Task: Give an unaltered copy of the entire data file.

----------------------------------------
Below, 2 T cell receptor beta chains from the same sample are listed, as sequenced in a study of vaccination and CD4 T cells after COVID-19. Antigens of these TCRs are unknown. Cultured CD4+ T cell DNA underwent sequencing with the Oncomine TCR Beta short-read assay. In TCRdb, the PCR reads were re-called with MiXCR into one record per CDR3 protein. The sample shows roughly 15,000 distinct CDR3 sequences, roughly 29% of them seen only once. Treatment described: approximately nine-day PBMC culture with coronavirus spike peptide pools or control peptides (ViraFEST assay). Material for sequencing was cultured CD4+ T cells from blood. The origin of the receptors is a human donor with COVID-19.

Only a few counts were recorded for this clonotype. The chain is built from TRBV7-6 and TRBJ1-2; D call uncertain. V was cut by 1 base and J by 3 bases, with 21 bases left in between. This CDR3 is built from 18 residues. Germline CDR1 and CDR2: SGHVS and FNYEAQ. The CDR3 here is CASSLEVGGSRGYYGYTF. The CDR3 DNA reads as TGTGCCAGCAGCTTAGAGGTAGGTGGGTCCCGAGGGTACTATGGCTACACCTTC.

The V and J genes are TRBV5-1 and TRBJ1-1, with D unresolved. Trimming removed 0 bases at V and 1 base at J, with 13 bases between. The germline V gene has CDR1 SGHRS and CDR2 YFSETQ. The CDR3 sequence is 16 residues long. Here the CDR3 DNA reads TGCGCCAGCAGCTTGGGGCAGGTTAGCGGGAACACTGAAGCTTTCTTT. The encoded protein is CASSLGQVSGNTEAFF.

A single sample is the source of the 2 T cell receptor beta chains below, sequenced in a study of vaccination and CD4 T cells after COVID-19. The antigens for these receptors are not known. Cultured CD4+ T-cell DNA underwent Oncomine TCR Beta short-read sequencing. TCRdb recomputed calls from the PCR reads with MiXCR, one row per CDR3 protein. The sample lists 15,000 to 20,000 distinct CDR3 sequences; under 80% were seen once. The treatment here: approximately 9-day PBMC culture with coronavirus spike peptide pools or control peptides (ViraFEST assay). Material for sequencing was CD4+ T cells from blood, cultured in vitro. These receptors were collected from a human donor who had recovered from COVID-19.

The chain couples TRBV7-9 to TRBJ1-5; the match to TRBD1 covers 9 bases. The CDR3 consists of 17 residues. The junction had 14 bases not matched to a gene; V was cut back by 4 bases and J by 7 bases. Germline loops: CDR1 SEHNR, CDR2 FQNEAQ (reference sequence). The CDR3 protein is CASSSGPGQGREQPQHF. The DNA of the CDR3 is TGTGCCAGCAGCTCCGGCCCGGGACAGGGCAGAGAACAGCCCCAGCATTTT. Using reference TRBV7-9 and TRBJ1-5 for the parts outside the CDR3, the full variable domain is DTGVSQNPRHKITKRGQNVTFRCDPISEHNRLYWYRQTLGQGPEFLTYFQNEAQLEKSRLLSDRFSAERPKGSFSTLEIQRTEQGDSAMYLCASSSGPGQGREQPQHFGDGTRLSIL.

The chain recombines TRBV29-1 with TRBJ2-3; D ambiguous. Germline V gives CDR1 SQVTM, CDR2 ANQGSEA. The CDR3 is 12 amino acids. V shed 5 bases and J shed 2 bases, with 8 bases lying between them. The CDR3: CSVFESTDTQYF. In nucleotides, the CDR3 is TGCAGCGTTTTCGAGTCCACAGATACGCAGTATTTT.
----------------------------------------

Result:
Below, 2 T cell receptor beta chains from the same sample are listed, as sequenced in a study of vaccination and CD4 T cells after COVID-19. Antigens of these TCRs are unknown. Cultured CD4+ T cell DNA underwent sequencing with the Oncomine TCR Beta short-read assay. In TCRdb, the PCR reads were re-called with MiXCR into one record per CDR3 protein. The sample shows roughly 15,000 distinct CDR3 sequences, roughly 29% of them seen only once. Treatment described: approximately nine-day PBMC culture with coronavirus spike peptide pools or control peptides (ViraFEST assay). Material for sequencing was cultured CD4+ T cells from blood. The origin of the receptors is a human donor with COVID-19.

Only a few counts were recorded for this clonotype. The chain is built from TRBV7-6 and TRBJ1-2; D call uncertain. V was cut by 1 base and J by 3 bases, with 21 bases left in between. This CDR3 is built from 18 residues. Germline CDR1 and CDR2: SGHVS and FNYEAQ. The CDR3 here is CASSLEVGGSRGYYGYTF. The CDR3 DNA reads as TGTGCCAGCAGCTTAGAGGTAGGTGGGTCCCGAGGGTACTATGGCTACACCTTC.

The V and J genes are TRBV5-1 and TRBJ1-1, with D unresolved. Trimming removed 0 bases at V and 1 base at J, with 13 bases between. The germline V gene has CDR1 SGHRS and CDR2 YFSETQ. The CDR3 sequence is 16 residues long. Here the CDR3 DNA reads TGCGCCAGCAGCTTGGGGCAGGTTAGCGGGAACACTGAAGCTTTCTTT. The encoded protein is CASSLGQVSGNTEAFF.

A single sample is the source of the 2 T cell receptor beta chains below, sequenced in a study of vaccination and CD4 T cells after COVID-19. The antigens for these receptors are not known. Cultured CD4+ T-cell DNA underwent Oncomine TCR Beta short-read sequencing. TCRdb recomputed calls from the PCR reads with MiXCR, one row per CDR3 protein. The sample lists 15,000 to 20,000 distinct CDR3 sequences; under 80% were seen once. The treatment here: approximately 9-day PBMC culture with coronavirus spike peptide pools or control peptides (ViraFEST assay). Material for sequencing was CD4+ T cells from blood, cultured in vitro. These receptors were collected from a human donor who had recovered from COVID-19.

The chain couples TRBV7-9 to TRBJ1-5; the match to TRBD1 covers 9 bases. The CDR3 consists of 17 residues. The junction had 14 bases not matched to a gene; V was cut back by 4 bases and J by 7 bases. Germline loops: CDR1 SEHNR, CDR2 FQNEAQ (reference sequence). The CDR3 protein is CASSSGPGQGREQPQHF. The DNA of the CDR3 is TGTGCCAGCAGCTCCGGCCCGGGACAGGGCAGAGAACAGCCCCAGCATTTT. Using reference TRBV7-9 and TRBJ1-5 for the parts outside the CDR3, the full variable domain is DTGVSQNPRHKITKRGQNVTFRCDPISEHNRLYWYRQTLGQGPEFLTYFQNEAQLEKSRLLSDRFSAERPKGSFSTLEIQRTEQGDSAMYLCASSSGPGQGREQPQHFGDGTRLSIL.

The chain recombines TRBV29-1 with TRBJ2-3; D ambiguous. Germline V gives CDR1 SQVTM, CDR2 ANQGSEA. The CDR3 is 12 amino acids. V shed 5 bases and J shed 2 bases, with 8 bases lying between them. The CDR3: CSVFESTDTQYF. In nucleotides, the CDR3 is TGCAGCGTTTTCGAGTCCACAGATACGCAGTATTTT.